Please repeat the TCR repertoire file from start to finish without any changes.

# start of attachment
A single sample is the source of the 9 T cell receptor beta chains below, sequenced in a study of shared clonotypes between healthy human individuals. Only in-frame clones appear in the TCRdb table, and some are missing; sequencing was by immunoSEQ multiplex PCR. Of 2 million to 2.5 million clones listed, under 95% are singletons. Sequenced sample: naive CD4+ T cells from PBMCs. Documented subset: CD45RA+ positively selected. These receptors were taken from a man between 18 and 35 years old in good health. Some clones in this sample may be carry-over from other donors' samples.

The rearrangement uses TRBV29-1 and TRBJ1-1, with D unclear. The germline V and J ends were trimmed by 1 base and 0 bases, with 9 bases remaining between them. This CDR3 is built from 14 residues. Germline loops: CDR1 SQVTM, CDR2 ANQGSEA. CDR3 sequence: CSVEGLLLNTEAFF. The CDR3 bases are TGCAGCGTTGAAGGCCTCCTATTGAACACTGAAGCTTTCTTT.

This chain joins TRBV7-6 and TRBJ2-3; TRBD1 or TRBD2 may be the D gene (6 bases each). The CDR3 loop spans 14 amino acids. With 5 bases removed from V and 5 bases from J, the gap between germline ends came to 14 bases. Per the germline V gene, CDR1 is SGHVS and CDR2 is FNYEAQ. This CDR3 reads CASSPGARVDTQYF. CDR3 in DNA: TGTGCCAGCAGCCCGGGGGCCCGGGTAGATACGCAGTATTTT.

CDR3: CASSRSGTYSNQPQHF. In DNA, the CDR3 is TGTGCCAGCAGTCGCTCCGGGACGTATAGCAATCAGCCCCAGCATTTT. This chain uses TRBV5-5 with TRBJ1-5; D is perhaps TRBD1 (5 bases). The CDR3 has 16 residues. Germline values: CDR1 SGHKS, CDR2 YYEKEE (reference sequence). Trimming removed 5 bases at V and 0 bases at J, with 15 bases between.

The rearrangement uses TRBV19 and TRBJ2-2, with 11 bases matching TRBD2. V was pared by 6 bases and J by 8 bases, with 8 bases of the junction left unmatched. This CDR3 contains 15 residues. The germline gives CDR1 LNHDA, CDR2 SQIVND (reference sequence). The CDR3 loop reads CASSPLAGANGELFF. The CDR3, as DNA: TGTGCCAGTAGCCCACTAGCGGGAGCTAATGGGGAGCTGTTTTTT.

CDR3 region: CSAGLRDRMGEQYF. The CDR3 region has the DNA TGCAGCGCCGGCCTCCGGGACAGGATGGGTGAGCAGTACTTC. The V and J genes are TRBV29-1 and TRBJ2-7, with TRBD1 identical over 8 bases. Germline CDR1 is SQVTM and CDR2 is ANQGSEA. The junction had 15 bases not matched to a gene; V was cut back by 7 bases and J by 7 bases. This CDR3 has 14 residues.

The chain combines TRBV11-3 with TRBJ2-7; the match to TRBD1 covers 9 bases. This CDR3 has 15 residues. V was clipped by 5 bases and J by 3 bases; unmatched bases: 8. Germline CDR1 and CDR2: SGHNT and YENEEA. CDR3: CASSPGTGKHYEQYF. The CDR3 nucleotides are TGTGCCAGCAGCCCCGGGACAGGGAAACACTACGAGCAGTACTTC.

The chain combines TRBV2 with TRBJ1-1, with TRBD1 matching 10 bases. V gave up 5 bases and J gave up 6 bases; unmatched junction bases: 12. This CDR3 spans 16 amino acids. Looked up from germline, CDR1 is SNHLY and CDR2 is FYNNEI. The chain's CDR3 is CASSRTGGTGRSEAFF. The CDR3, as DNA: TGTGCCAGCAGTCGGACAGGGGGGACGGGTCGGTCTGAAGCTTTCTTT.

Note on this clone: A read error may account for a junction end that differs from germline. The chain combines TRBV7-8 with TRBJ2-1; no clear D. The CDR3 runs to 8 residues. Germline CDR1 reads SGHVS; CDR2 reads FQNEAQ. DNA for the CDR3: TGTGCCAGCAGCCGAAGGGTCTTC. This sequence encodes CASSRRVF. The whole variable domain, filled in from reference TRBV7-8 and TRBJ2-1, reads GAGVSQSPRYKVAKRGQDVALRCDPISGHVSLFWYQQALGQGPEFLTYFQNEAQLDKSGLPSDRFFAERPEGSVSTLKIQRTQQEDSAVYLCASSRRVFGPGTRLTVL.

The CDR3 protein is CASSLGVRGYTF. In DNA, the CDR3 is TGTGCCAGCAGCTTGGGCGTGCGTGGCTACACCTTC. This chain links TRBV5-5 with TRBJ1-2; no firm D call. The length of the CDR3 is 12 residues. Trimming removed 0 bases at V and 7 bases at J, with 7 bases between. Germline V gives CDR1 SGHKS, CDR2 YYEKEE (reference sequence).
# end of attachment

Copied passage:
A single sample is the source of the 9 T cell receptor beta chains below, sequenced in a study of shared clonotypes between healthy human individuals. Only in-frame clones appear in the TCRdb table, and some are missing; sequencing was by immunoSEQ multiplex PCR. Of 2 million to 2.5 million clones listed, under 95% are singletons. Sequenced sample: naive CD4+ T cells from PBMCs. Documented subset: CD45RA+ positively selected. These receptors were taken from a man between 18 and 35 years old in good health. Some clones in this sample may be carry-over from other donors' samples.

The rearrangement uses TRBV29-1 and TRBJ1-1, with D unclear. The germline V and J ends were trimmed by 1 base and 0 bases, with 9 bases remaining between them. This CDR3 is built from 14 residues. Germline loops: CDR1 SQVTM, CDR2 ANQGSEA. CDR3 sequence: CSVEGLLLNTEAFF. The CDR3 bases are TGCAGCGTTGAAGGCCTCCTATTGAACACTGAAGCTTTCTTT.

This chain joins TRBV7-6 and TRBJ2-3; TRBD1 or TRBD2 may be the D gene (6 bases each). The CDR3 loop spans 14 amino acids. With 5 bases removed from V and 5 bases from J, the gap between germline ends came to 14 bases. Per the germline V gene, CDR1 is SGHVS and CDR2 is FNYEAQ. This CDR3 reads CASSPGARVDTQYF. CDR3 in DNA: TGTGCCAGCAGCCCGGGGGCCCGGGTAGATACGCAGTATTTT.

CDR3: CASSRSGTYSNQPQHF. In DNA, the CDR3 is TGTGCCAGCAGTCGCTCCGGGACGTATAGCAATCAGCCCCAGCATTTT. This chain uses TRBV5-5 with TRBJ1-5; D is perhaps TRBD1 (5 bases). The CDR3 has 16 residues. Germline values: CDR1 SGHKS, CDR2 YYEKEE (reference sequence). Trimming removed 5 bases at V and 0 bases at J, with 15 bases between.

The rearrangement uses TRBV19 and TRBJ2-2, with 11 bases matching TRBD2. V was pared by 6 bases and J by 8 bases, with 8 bases of the junction left unmatched. This CDR3 contains 15 residues. The germline gives CDR1 LNHDA, CDR2 SQIVND (reference sequence). The CDR3 loop reads CASSPLAGANGELFF. The CDR3, as DNA: TGTGCCAGTAGCCCACTAGCGGGAGCTAATGGGGAGCTGTTTTTT.

CDR3 region: CSAGLRDRMGEQYF. The CDR3 region has the DNA TGCAGCGCCGGCCTCCGGGACAGGATGGGTGAGCAGTACTTC. The V and J genes are TRBV29-1 and TRBJ2-7, with TRBD1 identical over 8 bases. Germline CDR1 is SQVTM and CDR2 is ANQGSEA. The junction had 15 bases not matched to a gene; V was cut back by 7 bases and J by 7 bases. This CDR3 has 14 residues.

The chain combines TRBV11-3 with TRBJ2-7; the match to TRBD1 covers 9 bases. This CDR3 has 15 residues. V was clipped by 5 bases and J by 3 bases; unmatched bases: 8. Germline CDR1 and CDR2: SGHNT and YENEEA. CDR3: CASSPGTGKHYEQYF. The CDR3 nucleotides are TGTGCCAGCAGCCCCGGGACAGGGAAACACTACGAGCAGTACTTC.

The chain combines TRBV2 with TRBJ1-1, with TRBD1 matching 10 bases. V gave up 5 bases and J gave up 6 bases; unmatched junction bases: 12. This CDR3 spans 16 amino acids. Looked up from germline, CDR1 is SNHLY and CDR2 is FYNNEI. The chain's CDR3 is CASSRTGGTGRSEAFF. The CDR3, as DNA: TGTGCCAGCAGTCGGACAGGGGGGACGGGTCGGTCTGAAGCTTTCTTT.

Note on this clone: A read error may account for a junction end that differs from germline. The chain combines TRBV7-8 with TRBJ2-1; no clear D. The CDR3 runs to 8 residues. Germline CDR1 reads SGHVS; CDR2 reads FQNEAQ. DNA for the CDR3: TGTGCCAGCAGCCGAAGGGTCTTC. This sequence encodes CASSRRVF. The whole variable domain, filled in from reference TRBV7-8 and TRBJ2-1, reads GAGVSQSPRYKVAKRGQDVALRCDPISGHVSLFWYQQALGQGPEFLTYFQNEAQLDKSGLPSDRFFAERPEGSVSTLKIQRTQQEDSAVYLCASSRRVFGPGTRLTVL.

The CDR3 protein is CASSLGVRGYTF. In DNA, the CDR3 is TGTGCCAGCAGCTTGGGCGTGCGTGGCTACACCTTC. This chain links TRBV5-5 with TRBJ1-2; no firm D call. The length of the CDR3 is 12 residues. Trimming removed 0 bases at V and 7 bases at J, with 7 bases between. Germline V gives CDR1 SGHKS, CDR2 YYEKEE (reference sequence).